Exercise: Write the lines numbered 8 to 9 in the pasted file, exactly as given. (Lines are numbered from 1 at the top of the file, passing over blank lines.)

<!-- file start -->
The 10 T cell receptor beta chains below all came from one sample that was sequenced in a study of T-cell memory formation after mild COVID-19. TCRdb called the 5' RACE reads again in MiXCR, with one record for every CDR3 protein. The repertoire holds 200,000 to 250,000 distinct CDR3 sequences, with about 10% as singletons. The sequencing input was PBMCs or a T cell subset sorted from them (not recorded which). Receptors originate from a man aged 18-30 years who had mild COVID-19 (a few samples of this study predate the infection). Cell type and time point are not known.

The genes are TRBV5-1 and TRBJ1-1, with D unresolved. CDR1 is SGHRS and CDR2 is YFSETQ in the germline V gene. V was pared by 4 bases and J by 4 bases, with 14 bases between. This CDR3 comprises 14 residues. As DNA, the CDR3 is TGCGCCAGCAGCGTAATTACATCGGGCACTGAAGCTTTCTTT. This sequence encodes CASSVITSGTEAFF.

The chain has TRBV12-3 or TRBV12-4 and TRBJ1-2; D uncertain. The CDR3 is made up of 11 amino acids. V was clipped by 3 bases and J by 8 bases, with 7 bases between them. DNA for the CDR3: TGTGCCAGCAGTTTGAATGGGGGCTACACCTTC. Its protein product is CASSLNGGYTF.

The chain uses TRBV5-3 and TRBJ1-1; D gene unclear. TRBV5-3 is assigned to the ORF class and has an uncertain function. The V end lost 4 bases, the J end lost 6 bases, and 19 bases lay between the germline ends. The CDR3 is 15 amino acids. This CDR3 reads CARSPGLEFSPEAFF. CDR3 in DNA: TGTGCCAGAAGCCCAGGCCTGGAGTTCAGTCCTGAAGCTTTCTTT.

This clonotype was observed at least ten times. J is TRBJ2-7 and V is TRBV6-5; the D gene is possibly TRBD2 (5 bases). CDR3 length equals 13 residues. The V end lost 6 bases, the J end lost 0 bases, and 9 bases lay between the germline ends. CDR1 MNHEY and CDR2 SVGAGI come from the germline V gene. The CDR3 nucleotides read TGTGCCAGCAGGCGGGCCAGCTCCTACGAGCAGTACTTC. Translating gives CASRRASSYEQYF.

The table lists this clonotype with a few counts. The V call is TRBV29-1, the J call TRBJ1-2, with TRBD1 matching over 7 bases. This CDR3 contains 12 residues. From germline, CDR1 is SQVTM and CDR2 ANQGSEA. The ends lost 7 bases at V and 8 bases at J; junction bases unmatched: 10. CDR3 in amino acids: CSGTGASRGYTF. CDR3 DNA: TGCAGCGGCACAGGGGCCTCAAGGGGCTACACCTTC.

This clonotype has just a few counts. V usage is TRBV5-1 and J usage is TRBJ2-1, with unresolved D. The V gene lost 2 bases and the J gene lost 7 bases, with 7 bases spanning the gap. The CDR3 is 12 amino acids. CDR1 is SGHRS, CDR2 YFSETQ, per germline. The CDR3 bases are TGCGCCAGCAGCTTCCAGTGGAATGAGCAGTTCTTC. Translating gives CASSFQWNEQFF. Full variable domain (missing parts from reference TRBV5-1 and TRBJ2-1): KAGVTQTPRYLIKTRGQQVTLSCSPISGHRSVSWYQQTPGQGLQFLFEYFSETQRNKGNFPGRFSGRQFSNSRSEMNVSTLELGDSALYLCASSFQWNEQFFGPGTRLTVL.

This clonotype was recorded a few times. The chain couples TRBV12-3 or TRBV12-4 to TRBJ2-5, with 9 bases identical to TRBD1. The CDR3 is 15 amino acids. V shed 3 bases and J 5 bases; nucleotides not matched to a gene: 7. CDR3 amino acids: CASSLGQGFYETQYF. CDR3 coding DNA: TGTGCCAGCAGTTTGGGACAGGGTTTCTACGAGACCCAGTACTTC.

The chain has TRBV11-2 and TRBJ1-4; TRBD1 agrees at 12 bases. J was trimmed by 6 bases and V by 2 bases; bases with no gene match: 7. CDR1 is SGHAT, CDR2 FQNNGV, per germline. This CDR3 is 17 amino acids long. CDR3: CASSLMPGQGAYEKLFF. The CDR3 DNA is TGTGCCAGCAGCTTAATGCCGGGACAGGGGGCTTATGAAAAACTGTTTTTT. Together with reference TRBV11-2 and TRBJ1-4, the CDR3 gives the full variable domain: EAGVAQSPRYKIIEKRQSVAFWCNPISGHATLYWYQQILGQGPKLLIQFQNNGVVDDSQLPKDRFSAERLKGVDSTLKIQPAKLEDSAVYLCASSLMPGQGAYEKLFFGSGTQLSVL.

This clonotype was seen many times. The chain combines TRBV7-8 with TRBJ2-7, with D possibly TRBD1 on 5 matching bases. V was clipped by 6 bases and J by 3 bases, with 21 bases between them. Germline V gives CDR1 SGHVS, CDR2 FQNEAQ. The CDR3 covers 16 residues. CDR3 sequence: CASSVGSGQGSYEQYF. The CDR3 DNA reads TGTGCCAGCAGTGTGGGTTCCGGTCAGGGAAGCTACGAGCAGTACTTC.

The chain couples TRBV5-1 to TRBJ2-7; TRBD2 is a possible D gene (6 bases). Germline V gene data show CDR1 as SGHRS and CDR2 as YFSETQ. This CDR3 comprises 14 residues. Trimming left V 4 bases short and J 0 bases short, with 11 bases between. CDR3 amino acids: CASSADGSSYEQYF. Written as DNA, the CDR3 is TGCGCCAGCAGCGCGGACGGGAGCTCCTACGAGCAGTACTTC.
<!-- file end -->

This clonotype was recorded a few times. The chain couples TRBV12-3 or TRBV12-4 to TRBJ2-5, with 9 bases identical to TRBD1. The CDR3 is 15 amino acids. V shed 3 bases and J 5 bases; nucleotides not matched to a gene: 7. CDR3 amino acids: CASSLGQGFYETQYF. CDR3 coding DNA: TGTGCCAGCAGTTTGGGACAGGGTTTCTACGAGACCCAGTACTTC.

The chain has TRBV11-2 and TRBJ1-4; TRBD1 agrees at 12 bases. J was trimmed by 6 bases and V by 2 bases; bases with no gene match: 7. CDR1 is SGHAT, CDR2 FQNNGV, per germline. This CDR3 is 17 amino acids long. CDR3: CASSLMPGQGAYEKLFF. The CDR3 DNA is TGTGCCAGCAGCTTAATGCCGGGACAGGGGGCTTATGAAAAACTGTTTTTT. Together with reference TRBV11-2 and TRBJ1-4, the CDR3 gives the full variable domain: EAGVAQSPRYKIIEKRQSVAFWCNPISGHATLYWYQQILGQGPKLLIQFQNNGVVDDSQLPKDRFSAERLKGVDSTLKIQPAKLEDSAVYLCASSLMPGQGAYEKLFFGSGTQLSVL.